A Return To Sound Money: Echoes Of 1929 & The Threat To ‘Unbacked’ Currencies

a-return-to-sound-money-echoes-of-1929-amp-the-threat-to-8216unbacked8217-currencies

19-02-19 08:44:00,

Authored by Alasdair Macleod via GoldMoney.com,

In this article I draw attention to the similarities between the current economic situation and that of 1929, and the threat to today’s unbacked currencies. There is the coincidence of trade protectionism with the top of the credit cycle, and there are the inflationary events that preceded it. The principal difference today is in modern macroeconomic delusions, which hold that regulating inflation of money and credit is the solution to all ills. I conclude that economic salvation can only come from ditching today’s macroeconomic theories and by returning to monetary stability through credible gold exchange standards.

Introduction

There is an assumption in economic circles that when the general level of prices changes, it is always due to changes in supply and demand for goods and services. Prices change all the time, but without a change in the public’s preference for or against holding money and with all else being equal, the general level of prices simply cannot change. Changes in the general level of prices are due to changes in the purchasing power of the money, which stems from the public’s preferences for or against it and do not emanate from goods and services.

This may not at first sight appear to matter, but it calls into question the widespread assumption that price changes are only due to changes in supply and demand for goods and services. It is a basic error behind modern monetary theory (MMT), whose supporters are busy reviving Georg Knapp’s Chartalist theories of money, the theories that permitted Bismarck’s inflationary pre-war armament financing and the subsequent collapse of the German currency in 1923. Believers in a divine right for the state to issue currency will not let themselves be distracted by inconvenient facts. MMT followers are only one group of neo-Keynesian inflationists, who are generally blind to the blunders of their revisionist economics.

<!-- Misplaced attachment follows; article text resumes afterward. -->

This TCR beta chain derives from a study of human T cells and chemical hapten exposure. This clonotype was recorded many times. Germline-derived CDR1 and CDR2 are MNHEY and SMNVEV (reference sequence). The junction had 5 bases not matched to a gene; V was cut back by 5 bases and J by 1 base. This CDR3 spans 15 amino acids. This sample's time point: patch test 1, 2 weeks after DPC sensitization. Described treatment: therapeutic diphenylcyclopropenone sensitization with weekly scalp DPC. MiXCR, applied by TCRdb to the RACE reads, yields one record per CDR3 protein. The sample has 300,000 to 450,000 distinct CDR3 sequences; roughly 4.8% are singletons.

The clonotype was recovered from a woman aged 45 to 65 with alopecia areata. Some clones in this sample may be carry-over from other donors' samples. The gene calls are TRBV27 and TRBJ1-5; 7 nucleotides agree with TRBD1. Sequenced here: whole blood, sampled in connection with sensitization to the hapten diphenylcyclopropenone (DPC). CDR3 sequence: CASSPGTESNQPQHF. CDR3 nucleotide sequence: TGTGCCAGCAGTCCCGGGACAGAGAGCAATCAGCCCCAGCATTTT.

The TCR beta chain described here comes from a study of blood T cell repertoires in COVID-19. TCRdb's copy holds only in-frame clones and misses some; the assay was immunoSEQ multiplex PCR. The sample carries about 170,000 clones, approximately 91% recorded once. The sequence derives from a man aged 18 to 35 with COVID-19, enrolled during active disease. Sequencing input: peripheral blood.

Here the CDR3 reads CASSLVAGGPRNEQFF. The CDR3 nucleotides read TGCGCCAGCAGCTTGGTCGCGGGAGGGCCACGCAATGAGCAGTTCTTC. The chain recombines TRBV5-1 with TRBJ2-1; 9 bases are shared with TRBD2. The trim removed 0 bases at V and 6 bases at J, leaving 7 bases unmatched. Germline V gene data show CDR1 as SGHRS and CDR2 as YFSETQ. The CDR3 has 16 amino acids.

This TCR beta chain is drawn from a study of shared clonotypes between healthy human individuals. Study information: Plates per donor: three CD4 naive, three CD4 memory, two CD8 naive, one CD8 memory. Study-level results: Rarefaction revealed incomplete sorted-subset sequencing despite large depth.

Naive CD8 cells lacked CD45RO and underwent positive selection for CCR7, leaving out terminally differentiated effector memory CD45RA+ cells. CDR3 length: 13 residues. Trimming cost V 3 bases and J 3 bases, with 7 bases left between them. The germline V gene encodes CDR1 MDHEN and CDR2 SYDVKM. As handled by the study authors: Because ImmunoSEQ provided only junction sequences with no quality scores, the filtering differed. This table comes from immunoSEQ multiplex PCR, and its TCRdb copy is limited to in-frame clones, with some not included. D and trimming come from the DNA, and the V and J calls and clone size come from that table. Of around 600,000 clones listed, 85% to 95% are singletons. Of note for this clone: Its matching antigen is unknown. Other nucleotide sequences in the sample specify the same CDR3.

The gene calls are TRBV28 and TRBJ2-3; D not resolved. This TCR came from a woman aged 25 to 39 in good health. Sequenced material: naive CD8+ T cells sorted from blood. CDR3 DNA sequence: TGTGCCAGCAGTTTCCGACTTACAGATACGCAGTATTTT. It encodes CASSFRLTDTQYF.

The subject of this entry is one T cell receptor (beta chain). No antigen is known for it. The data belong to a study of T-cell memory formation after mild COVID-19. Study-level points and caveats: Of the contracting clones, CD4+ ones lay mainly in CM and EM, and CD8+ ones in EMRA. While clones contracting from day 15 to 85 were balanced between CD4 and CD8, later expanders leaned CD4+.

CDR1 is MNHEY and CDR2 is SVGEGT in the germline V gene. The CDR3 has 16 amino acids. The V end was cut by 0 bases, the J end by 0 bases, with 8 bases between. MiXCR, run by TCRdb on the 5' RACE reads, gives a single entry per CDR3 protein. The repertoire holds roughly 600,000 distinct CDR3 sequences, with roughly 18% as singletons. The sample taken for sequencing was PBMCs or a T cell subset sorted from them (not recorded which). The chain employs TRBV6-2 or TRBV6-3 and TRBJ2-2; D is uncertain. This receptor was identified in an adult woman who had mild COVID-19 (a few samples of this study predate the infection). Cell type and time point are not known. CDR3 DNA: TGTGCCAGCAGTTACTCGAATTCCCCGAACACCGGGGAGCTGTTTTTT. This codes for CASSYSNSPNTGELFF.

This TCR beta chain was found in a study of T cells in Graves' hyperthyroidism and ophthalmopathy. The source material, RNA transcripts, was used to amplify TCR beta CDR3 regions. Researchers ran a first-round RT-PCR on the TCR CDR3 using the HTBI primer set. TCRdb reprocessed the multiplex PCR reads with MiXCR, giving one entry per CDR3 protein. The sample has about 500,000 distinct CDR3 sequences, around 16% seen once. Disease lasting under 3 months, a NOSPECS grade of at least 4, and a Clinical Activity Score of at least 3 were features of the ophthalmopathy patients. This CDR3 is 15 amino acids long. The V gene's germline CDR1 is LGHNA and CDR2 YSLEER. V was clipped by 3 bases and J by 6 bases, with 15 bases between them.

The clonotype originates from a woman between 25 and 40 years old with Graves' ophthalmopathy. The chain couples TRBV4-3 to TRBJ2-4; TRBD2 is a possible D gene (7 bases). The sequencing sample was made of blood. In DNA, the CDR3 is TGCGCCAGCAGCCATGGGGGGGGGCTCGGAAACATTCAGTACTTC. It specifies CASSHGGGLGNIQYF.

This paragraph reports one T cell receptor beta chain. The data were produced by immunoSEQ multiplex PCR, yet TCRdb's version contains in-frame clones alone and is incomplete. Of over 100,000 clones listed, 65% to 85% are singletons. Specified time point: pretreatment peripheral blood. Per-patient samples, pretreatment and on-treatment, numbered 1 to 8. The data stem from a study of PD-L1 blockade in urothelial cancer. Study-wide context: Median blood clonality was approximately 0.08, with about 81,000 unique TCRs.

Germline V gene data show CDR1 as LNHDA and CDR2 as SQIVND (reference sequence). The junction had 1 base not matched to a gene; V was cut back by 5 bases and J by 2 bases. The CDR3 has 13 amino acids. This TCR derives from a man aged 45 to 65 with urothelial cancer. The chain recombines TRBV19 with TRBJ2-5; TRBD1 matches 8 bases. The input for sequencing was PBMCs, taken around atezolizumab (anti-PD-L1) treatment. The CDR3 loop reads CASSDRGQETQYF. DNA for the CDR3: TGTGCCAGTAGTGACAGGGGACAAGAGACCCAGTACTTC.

Instead, they assume that the purchasing power of a state-issued currency is objectively fixed, only varied by changes in its quantity. Preferences for or against money are not in their economic lexicon. They ignore the evidence of hyperinflations, where the loss of purchasing power is never a straight-line affair. A myopic approach allows them to believe their feared deflation can be offset simply by regulating the increase in the quantity of money to ensure price stability,

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